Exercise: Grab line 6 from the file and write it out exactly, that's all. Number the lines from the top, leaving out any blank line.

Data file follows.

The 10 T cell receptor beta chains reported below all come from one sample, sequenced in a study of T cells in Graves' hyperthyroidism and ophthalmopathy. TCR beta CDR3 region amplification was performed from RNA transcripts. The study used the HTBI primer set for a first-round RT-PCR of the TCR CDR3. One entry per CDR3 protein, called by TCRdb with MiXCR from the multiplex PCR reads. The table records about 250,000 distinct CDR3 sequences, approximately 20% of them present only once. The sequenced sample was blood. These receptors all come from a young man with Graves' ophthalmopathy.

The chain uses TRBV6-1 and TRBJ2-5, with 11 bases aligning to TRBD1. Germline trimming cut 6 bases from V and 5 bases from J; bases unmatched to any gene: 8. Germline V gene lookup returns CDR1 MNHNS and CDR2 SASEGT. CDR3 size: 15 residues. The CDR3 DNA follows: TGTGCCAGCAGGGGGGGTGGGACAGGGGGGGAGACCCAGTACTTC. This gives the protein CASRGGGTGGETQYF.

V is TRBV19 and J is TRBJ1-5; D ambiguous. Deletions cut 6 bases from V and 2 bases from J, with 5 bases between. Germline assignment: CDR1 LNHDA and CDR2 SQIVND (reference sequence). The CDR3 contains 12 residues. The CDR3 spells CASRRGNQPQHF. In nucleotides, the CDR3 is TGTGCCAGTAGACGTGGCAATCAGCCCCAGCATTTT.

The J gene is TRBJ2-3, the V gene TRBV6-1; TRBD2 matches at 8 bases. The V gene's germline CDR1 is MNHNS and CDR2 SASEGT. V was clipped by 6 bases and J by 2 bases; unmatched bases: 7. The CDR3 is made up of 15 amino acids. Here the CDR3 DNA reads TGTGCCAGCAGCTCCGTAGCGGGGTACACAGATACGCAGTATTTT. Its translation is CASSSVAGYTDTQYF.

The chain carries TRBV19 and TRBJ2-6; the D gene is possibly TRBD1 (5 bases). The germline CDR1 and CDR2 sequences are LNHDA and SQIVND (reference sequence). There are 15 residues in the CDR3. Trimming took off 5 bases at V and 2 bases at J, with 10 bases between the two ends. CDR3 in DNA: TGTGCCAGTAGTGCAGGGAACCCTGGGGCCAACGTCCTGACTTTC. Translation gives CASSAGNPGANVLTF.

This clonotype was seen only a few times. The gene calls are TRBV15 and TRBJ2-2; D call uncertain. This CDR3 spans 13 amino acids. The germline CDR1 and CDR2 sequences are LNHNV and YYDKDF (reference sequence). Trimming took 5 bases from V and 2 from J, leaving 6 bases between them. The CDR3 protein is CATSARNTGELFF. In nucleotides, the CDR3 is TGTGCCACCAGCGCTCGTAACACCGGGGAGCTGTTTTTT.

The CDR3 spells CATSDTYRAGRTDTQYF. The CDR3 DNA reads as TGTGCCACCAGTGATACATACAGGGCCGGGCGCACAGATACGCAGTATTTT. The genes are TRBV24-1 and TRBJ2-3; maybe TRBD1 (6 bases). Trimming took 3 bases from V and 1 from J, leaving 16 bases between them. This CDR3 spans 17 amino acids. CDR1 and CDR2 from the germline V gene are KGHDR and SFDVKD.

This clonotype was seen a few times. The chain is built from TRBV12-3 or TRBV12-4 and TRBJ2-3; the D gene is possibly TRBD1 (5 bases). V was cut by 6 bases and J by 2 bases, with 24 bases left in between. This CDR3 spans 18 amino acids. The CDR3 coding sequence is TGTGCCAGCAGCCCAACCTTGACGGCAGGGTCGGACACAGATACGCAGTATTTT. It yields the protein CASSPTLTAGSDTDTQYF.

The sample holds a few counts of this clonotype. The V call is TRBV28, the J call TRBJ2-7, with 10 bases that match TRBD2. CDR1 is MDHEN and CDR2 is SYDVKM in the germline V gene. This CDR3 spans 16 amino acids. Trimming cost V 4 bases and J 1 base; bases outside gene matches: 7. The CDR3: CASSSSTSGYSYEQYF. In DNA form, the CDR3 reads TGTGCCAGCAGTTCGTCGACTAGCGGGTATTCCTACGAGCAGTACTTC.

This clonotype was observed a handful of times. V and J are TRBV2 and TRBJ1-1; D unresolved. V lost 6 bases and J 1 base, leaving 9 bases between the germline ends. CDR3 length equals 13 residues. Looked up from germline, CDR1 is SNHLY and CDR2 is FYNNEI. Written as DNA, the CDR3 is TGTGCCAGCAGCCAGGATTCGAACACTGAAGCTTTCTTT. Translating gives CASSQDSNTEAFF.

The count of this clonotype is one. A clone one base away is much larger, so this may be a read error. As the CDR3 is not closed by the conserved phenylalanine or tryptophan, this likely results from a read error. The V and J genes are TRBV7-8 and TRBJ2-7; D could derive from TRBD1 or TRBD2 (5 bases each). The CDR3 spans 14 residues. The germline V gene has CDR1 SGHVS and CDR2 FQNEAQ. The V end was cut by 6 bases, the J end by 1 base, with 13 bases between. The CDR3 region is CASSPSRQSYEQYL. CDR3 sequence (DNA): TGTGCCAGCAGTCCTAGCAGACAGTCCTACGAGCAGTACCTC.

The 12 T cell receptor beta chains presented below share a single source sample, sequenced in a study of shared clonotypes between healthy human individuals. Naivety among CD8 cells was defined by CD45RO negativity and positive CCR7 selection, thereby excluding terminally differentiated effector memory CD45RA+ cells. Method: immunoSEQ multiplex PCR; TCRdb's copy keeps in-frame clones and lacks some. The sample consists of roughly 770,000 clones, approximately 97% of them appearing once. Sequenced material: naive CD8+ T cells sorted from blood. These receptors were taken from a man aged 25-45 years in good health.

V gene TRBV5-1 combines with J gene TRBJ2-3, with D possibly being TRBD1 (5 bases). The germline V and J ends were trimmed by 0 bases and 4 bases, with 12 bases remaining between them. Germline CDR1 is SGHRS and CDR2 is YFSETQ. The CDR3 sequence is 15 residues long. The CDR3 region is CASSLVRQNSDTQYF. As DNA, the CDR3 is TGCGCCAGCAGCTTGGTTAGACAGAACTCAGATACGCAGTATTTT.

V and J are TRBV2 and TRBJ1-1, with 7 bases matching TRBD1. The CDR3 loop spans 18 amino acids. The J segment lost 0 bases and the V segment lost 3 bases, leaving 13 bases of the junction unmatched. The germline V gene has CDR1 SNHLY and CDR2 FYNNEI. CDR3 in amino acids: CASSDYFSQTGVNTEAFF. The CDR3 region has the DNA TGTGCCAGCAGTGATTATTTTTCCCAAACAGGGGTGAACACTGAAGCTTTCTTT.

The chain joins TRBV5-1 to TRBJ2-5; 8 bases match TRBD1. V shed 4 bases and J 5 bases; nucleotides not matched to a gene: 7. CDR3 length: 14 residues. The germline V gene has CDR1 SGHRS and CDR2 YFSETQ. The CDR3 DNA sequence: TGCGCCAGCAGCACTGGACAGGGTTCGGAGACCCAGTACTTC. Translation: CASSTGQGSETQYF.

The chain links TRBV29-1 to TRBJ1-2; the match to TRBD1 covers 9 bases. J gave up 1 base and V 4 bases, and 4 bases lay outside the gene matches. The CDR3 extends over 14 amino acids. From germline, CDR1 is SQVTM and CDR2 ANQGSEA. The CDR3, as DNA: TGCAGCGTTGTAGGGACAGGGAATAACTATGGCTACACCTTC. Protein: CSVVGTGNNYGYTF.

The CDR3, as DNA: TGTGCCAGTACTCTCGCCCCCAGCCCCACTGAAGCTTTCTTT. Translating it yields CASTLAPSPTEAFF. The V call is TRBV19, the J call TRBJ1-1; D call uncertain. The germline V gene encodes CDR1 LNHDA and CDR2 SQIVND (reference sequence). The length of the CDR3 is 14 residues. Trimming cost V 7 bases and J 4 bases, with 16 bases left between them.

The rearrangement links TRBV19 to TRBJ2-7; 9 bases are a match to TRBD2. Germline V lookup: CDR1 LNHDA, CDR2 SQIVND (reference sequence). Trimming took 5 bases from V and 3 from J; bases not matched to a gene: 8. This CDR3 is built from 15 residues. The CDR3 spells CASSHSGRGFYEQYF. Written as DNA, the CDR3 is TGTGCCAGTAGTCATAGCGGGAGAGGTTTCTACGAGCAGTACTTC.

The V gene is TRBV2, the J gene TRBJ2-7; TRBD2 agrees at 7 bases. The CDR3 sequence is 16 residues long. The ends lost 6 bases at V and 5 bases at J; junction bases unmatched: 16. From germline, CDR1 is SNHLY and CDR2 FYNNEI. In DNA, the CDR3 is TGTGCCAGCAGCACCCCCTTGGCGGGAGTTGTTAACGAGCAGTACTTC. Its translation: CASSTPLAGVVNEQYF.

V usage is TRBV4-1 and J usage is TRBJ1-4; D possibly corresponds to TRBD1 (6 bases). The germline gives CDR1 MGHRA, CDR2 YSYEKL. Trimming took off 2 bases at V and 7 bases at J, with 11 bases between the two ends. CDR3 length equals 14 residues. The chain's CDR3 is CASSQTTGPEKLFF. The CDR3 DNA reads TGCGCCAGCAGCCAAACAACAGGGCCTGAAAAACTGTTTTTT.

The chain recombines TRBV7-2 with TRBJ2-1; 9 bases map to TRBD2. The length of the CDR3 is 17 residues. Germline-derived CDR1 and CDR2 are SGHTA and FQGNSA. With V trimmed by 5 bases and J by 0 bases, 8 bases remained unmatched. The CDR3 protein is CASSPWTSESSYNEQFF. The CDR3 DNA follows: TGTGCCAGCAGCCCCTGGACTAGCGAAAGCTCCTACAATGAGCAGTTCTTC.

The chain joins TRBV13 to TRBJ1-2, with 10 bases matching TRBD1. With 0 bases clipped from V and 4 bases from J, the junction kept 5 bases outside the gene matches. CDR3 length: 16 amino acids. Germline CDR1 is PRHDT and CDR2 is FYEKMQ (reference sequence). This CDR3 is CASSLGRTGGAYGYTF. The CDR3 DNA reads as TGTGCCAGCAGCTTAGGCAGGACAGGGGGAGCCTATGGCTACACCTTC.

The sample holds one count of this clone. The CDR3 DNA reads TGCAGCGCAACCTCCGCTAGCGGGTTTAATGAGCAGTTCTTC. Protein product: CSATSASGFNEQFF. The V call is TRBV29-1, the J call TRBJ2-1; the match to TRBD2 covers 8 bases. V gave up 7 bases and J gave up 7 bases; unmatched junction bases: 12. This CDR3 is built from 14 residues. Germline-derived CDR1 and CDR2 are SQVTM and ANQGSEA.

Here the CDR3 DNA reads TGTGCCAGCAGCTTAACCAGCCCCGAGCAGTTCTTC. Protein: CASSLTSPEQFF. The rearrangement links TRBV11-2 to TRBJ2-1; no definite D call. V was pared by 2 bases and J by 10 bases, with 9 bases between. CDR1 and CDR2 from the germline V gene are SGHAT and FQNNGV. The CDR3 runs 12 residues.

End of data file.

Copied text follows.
This clonotype was seen only a few times. The gene calls are TRBV15 and TRBJ2-2; D call uncertain. This CDR3 spans 13 amino acids. The germline CDR1 and CDR2 sequences are LNHNV and YYDKDF (reference sequence). Trimming took 5 bases from V and 2 from J, leaving 6 bases between them. The CDR3 protein is CATSARNTGELFF. In nucleotides, the CDR3 is TGTGCCACCAGCGCTCGTAACACCGGGGAGCTGTTTTTT.